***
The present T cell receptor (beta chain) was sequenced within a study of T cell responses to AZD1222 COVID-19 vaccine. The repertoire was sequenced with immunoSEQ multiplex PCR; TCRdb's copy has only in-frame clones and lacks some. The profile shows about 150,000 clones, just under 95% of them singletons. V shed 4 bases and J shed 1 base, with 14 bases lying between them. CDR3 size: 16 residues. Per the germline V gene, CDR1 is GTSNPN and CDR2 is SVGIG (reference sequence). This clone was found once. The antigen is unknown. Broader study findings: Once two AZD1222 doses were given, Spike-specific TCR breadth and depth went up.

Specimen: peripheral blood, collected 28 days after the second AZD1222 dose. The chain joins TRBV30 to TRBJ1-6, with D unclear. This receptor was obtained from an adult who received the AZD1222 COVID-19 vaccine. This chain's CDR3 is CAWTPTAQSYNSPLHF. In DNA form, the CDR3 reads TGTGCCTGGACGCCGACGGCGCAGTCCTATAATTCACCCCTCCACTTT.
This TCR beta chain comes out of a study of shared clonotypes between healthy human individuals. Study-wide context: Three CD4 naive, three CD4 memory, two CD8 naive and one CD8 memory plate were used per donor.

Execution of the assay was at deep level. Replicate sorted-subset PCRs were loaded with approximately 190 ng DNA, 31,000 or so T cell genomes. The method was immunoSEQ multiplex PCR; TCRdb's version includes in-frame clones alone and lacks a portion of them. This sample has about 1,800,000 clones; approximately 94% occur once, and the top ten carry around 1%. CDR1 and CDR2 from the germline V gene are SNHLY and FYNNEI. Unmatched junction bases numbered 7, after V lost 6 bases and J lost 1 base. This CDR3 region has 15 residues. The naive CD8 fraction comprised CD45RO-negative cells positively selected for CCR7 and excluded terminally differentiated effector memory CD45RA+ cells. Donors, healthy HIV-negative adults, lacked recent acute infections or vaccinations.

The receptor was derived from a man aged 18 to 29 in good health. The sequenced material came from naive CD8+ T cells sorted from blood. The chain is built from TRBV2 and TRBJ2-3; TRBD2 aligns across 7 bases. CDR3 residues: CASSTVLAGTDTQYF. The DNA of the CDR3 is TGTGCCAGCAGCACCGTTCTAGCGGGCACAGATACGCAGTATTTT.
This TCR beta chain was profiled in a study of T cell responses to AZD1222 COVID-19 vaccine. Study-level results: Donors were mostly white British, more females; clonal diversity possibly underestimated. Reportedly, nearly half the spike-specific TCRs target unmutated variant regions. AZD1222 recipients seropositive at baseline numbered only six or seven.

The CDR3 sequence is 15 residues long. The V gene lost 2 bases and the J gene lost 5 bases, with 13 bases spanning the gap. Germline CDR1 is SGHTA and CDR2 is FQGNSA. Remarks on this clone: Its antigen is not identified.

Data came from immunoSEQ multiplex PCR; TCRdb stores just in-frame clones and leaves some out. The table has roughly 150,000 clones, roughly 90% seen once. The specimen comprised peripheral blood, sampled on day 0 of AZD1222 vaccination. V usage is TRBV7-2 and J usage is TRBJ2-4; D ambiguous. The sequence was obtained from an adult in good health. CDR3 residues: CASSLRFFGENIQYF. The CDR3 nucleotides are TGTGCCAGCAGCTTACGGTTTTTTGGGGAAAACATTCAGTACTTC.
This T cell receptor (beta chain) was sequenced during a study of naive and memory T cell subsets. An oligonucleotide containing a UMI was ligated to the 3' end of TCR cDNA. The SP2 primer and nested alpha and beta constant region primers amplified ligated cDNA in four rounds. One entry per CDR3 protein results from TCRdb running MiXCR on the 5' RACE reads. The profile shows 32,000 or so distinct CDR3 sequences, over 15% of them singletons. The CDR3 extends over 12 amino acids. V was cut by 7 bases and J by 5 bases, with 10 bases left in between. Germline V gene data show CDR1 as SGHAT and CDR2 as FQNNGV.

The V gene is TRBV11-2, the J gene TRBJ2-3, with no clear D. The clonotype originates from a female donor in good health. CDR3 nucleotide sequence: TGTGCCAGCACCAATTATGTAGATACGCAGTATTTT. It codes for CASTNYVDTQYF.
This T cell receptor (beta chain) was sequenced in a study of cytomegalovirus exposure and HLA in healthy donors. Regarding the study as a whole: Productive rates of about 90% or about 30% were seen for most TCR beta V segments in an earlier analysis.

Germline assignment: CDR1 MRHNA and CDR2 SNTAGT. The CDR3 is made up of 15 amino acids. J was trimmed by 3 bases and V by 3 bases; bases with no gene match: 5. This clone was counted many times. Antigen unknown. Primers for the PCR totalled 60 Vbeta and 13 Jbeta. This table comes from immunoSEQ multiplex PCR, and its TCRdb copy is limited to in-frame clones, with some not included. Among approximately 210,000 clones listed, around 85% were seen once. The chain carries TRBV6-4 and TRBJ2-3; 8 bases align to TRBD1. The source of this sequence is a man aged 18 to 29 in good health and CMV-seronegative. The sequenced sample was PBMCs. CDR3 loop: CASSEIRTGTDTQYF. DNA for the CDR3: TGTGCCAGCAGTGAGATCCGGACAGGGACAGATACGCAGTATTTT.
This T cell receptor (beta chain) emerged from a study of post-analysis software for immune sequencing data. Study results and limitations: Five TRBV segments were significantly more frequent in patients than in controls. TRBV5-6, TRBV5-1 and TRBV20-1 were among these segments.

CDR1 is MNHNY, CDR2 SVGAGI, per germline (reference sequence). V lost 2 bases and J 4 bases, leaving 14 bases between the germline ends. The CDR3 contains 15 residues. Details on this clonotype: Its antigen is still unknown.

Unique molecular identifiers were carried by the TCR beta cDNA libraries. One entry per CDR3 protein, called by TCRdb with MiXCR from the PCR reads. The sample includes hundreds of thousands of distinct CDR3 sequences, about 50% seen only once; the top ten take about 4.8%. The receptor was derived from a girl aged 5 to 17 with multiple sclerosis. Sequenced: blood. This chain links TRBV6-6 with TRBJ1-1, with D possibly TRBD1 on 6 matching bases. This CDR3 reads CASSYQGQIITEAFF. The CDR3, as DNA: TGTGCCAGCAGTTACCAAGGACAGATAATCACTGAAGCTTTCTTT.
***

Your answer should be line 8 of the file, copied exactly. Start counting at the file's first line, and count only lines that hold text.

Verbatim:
Data came from immunoSEQ multiplex PCR; TCRdb stores just in-frame clones and leaves some out. The table has roughly 150,000 clones, roughly 90% seen once. The specimen comprised peripheral blood, sampled on day 0 of AZD1222 vaccination. V usage is TRBV7-2 and J usage is TRBJ2-4; D ambiguous. The sequence was obtained from an adult in good health. CDR3 residues: CASSLRFFGENIQYF. The CDR3 nucleotides are TGTGCCAGCAGCTTACGGTTTTTTGGGGAAAACATTCAGTACTTC.